• Macro definitions are not stored in the object file. They are only active for the duration of a single source file starting when they are defined and ending when they are undefined (using #undef), redefined, or when the end of the source file is found.
  • Macro definitions you wish to use in multiple source files may be defined in an include file which may be included in each source file where the macros are required.
  • When a macro with arguments is invoked, the macro processor substitutes the arguments into the macro body and then processes the results again for additional macro calls. This makes it possible, but confusing, to piece together a macro call from the macro body and from the macro arguments.
  • Most experienced C programmers enclose macro arguments in parentheses when they are used in the macro body. This technique prevents undesired grouping of compound expressions used as arguments and helps avoid operator precedence rules overriding the intended meaning of a macro.
  • While a macro may contain references to other macros, references to itself are not expanded. Self-referencing macros are a special feature of ANSI Standard C in that the self-reference is not interpreted as a macro call. This special rule also applies to indirectly self-referencing macros (or macros that reference themselves through another macro).

C – Useful Concepts


Error Reporting:

Many times it is useful to report errors in a C program. The standard library perror() is an easy to use and convenient function. It is used in conjunction with errno and frequently on encountering an error you may wish to terminate your program early. We will meet these concepts in other parts of the function reference chapter also.

errno: – is a special system variable that is set if a system call cannot perform its set task. It is defined in #include <errno.h>.

Predefined Streams:

UNIX defines 3 predefined streams ie. virtual files

stdin, stdout, stderr

They all use text a the method of I/O. stdin and stdout can be used with files, programs, I/O devices such as keyboard, console, etc.. stderr always goes to the console or screen.

The console is the default for stdout and stderr. The keyboard is the default for stdin.

Dynamic Memory Allocation:

Dynamic allocation is a pretty unique feature to C. It enables us to create data types and structures of any size and length to suit our programs need within the program. We use dynamic memory allocation concept when we don’t know how in advance about memory requirement.

There are following functions to use for dynamic memory manipulation:

Command Line Arguments:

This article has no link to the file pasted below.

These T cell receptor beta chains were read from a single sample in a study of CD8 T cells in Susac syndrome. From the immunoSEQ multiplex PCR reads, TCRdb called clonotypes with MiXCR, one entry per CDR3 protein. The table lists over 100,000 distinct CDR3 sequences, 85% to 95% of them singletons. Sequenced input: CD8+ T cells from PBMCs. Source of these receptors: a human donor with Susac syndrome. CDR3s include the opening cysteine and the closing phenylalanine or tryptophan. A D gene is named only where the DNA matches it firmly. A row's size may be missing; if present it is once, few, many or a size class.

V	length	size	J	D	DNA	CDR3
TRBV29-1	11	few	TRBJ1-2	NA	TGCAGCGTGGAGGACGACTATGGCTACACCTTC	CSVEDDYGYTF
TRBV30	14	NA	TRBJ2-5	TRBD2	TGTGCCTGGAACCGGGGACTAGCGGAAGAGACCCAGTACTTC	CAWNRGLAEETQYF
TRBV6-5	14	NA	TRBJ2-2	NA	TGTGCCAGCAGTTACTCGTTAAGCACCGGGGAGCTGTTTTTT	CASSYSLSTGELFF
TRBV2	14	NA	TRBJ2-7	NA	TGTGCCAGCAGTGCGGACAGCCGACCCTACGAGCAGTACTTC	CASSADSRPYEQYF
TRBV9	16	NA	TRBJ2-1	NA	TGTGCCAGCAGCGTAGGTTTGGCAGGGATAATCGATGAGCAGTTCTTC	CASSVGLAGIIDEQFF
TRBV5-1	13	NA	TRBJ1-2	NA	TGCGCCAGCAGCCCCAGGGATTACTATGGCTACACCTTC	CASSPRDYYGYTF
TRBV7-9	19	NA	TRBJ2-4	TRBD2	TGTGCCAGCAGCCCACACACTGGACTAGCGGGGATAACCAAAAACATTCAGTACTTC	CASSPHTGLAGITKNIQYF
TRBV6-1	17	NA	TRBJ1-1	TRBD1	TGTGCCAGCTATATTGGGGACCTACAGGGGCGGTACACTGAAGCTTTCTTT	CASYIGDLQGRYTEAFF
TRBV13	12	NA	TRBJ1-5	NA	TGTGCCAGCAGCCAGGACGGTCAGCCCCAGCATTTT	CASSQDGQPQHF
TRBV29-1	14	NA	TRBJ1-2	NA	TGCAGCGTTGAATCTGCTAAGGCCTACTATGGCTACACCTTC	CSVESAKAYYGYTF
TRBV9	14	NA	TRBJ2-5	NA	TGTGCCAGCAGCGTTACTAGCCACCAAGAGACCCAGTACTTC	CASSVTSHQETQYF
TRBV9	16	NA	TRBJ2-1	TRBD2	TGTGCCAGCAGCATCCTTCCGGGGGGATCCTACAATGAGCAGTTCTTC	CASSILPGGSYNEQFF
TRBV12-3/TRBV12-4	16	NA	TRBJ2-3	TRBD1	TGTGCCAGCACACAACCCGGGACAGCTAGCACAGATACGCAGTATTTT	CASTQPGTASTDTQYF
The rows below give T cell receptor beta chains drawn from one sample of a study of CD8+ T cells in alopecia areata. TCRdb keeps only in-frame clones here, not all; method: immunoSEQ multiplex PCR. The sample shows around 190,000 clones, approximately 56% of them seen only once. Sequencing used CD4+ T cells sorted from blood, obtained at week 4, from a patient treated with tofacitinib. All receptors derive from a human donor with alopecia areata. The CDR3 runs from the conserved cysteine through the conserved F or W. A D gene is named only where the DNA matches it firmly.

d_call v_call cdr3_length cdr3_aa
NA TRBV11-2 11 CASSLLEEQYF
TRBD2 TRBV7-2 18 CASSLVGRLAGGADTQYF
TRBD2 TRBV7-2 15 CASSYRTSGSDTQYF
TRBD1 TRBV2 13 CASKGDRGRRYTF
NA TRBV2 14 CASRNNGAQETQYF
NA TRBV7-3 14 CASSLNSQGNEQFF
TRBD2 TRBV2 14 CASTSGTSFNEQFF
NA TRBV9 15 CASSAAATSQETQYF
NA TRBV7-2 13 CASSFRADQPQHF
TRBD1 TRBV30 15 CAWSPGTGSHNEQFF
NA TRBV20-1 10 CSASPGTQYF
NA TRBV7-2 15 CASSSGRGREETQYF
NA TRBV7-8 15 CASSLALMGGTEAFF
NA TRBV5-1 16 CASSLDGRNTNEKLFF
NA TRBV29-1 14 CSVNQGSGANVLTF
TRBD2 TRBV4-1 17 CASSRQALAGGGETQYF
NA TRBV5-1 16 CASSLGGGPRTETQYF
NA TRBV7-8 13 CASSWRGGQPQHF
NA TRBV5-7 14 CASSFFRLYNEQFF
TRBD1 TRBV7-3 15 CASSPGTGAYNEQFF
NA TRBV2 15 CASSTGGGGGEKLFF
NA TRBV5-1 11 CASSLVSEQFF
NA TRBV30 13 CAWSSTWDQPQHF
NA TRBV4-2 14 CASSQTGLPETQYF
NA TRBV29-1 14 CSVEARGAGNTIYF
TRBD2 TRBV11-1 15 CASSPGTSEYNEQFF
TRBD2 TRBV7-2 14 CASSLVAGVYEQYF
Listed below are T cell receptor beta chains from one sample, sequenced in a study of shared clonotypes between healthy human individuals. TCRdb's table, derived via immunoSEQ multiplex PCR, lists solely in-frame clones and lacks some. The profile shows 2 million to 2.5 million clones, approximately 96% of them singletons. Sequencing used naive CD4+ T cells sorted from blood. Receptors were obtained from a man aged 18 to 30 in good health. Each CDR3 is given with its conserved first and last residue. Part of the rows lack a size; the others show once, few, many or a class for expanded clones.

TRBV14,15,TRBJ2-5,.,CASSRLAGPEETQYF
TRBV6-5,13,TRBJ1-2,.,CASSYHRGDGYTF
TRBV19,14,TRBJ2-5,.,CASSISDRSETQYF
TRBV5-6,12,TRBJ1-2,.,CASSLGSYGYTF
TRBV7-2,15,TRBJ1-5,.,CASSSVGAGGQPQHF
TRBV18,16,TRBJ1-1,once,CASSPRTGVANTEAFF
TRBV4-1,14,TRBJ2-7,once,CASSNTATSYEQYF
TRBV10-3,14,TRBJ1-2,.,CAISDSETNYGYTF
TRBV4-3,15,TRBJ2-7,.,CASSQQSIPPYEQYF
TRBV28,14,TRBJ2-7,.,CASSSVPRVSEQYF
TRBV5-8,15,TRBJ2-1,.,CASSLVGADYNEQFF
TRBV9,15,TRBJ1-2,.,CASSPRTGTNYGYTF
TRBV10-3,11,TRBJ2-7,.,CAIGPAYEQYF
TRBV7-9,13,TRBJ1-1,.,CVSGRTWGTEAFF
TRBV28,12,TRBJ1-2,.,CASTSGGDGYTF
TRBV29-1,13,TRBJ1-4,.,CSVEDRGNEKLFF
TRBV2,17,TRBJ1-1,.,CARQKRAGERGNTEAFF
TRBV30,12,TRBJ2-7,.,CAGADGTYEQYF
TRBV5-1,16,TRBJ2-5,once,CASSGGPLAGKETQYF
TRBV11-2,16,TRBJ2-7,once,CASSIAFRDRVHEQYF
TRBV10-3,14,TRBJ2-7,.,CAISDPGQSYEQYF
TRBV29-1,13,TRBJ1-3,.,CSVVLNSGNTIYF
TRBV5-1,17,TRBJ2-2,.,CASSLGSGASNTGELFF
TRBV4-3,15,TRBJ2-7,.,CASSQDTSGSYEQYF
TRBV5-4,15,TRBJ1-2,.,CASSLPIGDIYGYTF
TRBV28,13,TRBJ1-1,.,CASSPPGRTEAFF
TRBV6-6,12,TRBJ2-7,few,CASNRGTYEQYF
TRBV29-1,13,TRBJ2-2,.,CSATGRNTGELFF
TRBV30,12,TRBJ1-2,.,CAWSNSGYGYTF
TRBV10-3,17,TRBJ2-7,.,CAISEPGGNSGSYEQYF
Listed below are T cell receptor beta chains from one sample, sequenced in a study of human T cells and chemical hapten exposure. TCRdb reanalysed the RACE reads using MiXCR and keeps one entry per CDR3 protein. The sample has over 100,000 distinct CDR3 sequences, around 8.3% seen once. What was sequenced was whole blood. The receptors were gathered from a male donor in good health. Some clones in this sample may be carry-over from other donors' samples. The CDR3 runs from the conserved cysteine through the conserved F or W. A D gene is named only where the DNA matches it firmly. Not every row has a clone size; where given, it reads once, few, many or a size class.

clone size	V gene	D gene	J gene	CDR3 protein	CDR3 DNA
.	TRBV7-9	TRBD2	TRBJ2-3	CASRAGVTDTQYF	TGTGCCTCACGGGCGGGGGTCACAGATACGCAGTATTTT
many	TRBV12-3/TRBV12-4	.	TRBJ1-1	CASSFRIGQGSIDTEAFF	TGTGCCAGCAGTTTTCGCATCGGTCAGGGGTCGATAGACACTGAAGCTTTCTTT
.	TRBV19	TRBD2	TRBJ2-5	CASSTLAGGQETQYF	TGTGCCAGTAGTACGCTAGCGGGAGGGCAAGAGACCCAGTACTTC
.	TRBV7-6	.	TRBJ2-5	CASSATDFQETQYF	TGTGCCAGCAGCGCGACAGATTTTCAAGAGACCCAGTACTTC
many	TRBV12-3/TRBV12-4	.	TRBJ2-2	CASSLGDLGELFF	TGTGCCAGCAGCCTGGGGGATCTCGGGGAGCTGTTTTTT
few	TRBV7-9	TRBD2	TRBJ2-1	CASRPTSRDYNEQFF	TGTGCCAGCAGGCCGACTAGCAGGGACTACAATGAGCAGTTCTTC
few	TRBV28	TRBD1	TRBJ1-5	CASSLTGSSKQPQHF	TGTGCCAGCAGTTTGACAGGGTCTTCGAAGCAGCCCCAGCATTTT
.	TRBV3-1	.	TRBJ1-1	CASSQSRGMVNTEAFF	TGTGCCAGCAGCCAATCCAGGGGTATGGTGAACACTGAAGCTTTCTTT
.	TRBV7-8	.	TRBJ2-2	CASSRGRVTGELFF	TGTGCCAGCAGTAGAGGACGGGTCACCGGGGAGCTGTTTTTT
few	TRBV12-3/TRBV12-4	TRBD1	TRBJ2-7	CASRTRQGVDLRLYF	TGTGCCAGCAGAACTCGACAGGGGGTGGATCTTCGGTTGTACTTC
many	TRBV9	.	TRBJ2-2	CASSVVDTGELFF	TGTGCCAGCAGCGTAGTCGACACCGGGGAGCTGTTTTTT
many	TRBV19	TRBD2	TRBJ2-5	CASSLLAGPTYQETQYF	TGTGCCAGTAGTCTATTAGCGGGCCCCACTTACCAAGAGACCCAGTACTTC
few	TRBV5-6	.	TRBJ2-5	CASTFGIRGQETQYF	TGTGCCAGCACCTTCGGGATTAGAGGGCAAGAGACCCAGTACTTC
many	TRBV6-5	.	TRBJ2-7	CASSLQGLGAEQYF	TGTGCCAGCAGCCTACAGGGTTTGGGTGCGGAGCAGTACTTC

It is possible to pass arguments to C programs when they are executed. The brackets which follow main are used for this purpose. argc refers to the number of arguments passed, and argv[] is a pointer array which points to each argument which is passed to mainA simple example follows, which checks to see if a single argument is supplied on the command line when the program is invoked.

#include <stdio.>h main( int argc, char *argv[] ) { if( argc == 2 ) printf(“The argument supplied is %s\n”, argv[1]); else if( argc > 2 ) printf(“Too many arguments supplied.\n”); else printf(“One argument expected.\n”); }

Note that *argv[0] is the name of the program invoked, which means that *argv[1] is a pointer to the first argument supplied, and *argv[n] is the last argument. If no arguments are supplied, argc will be one. Thus for n arguments, argc will be equal to n + 1. The program is called by the command line:

$myprog argument1

More clearly, Suppose a program is compiled to an executable program myecho and that the program is executed with the following command.

$myeprog aaa bbb ccc

When this command is executed, the command interpreter calls the main() function of the myprog program with 4 passed as the argc argument and an array of 4 strings as the argv argument.

argv[0] – “myprog” argv[1] – “aaa” argv[2] – “bbb” argv[3] – “ccc”

Multidimensional Arrays:

The array we used in the last example was a one dimensional array. Arrays can have more than one dimension, these arrays-of-arrays are called multidimensional arrays. They are very similar to standard arrays with the exception that they have multiple sets of square brackets after the array identifier. A two dimensional array can be though of as a grid of rows and columns.

#include <stdio.h> const int num_rows = 7; const int num_columns = 5; int main() { int box[num_rows][num_columns]; int row, column; for(row = 0; row < num_rows; row++) for(column = 0; column < num_columns; column++) box[row][column] = column + (row * num_columns); for(row = 0; row < num_rows; row++) { for(column = 0; column < num_columns; column++) { printf(“%4d”, box[row][column]); } printf(“\n”); } return 0; }

This will produce following result:

0 1 2 3 4 5 6 7 8 9 10 11 12 13 14 15 16 17 18 19 20 21 22 23 24 25 26 27 28 29 30 31 32 33 34

The above array has two dimensions and can be called a doubly subscripted array. GCC allows arrays of up to 29 dimensions although actually using an array of more than three dimensions is very rare.